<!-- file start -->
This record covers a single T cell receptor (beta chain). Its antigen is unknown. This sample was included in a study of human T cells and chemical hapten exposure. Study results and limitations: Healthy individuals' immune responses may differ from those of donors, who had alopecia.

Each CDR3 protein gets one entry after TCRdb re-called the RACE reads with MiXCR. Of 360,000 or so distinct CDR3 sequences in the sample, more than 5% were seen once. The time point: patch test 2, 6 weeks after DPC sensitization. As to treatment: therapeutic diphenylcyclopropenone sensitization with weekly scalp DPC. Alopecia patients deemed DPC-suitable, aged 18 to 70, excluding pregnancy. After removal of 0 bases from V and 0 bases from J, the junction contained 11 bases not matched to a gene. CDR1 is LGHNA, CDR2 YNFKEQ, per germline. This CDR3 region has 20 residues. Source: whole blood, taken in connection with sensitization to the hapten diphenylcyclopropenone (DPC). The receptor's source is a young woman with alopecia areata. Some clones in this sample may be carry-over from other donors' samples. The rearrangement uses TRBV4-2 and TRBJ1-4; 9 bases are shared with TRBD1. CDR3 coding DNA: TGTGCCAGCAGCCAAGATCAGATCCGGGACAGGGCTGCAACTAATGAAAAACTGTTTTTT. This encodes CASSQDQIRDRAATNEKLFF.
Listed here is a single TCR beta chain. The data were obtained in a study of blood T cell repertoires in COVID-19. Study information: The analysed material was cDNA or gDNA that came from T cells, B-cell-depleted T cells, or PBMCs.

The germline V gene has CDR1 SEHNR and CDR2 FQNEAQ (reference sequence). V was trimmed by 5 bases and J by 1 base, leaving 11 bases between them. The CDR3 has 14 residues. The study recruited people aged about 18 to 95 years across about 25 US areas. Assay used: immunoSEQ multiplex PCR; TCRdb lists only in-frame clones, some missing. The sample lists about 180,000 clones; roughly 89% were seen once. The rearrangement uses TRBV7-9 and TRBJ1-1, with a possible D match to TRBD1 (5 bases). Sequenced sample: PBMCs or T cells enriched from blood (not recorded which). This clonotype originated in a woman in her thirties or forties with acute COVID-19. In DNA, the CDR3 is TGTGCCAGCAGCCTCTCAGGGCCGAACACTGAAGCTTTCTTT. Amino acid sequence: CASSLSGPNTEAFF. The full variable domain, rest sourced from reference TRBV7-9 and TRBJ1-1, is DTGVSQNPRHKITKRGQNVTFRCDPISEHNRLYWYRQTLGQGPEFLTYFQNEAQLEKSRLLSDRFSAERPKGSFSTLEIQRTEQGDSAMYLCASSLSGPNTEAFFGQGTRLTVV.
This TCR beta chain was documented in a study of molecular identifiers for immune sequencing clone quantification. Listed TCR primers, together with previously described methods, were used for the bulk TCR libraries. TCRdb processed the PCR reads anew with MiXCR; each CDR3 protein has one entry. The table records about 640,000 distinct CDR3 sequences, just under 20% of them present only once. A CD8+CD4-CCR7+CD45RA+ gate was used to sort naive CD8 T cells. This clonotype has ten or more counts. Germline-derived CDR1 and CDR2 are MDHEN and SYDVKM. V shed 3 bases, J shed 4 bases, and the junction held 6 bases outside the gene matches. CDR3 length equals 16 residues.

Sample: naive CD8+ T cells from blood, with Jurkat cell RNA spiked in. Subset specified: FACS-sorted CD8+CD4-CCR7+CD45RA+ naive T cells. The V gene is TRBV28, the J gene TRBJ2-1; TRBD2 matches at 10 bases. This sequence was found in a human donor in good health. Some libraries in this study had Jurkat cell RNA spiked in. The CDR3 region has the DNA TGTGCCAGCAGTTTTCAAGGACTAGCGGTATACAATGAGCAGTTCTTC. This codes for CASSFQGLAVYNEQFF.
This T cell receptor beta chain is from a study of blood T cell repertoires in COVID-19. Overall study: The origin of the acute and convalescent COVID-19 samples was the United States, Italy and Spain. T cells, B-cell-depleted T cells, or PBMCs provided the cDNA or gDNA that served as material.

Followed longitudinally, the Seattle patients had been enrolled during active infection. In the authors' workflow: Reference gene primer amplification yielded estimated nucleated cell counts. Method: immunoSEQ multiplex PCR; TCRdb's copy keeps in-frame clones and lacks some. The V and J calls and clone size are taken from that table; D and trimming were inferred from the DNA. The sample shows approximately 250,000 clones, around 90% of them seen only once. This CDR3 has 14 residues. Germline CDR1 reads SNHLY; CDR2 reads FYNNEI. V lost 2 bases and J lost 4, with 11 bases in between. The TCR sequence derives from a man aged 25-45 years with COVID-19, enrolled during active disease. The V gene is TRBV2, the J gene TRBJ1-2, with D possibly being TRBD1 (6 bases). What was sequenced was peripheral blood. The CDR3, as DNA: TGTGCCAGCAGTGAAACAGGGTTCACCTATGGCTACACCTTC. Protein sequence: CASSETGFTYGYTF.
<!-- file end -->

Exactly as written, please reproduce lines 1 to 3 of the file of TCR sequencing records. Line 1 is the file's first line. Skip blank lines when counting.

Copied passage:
This record covers a single T cell receptor (beta chain). Its antigen is unknown. This sample was included in a study of human T cells and chemical hapten exposure. Study results and limitations: Healthy individuals' immune responses may differ from those of donors, who had alopecia.

Each CDR3 protein gets one entry after TCRdb re-called the RACE reads with MiXCR. Of 360,000 or so distinct CDR3 sequences in the sample, more than 5% were seen once. The time point: patch test 2, 6 weeks after DPC sensitization. As to treatment: therapeutic diphenylcyclopropenone sensitization with weekly scalp DPC. Alopecia patients deemed DPC-suitable, aged 18 to 70, excluding pregnancy. After removal of 0 bases from V and 0 bases from J, the junction contained 11 bases not matched to a gene. CDR1 is LGHNA, CDR2 YNFKEQ, per germline. This CDR3 region has 20 residues. Source: whole blood, taken in connection with sensitization to the hapten diphenylcyclopropenone (DPC). The receptor's source is a young woman with alopecia areata. Some clones in this sample may be carry-over from other donors' samples. The rearrangement uses TRBV4-2 and TRBJ1-4; 9 bases are shared with TRBD1. CDR3 coding DNA: TGTGCCAGCAGCCAAGATCAGATCCGGGACAGGGCTGCAACTAATGAAAAACTGTTTTTT. This encodes CASSQDQIRDRAATNEKLFF.
Listed here is a single TCR beta chain. The data were obtained in a study of blood T cell repertoires in COVID-19. Study information: The analysed material was cDNA or gDNA that came from T cells, B-cell-depleted T cells, or PBMCs.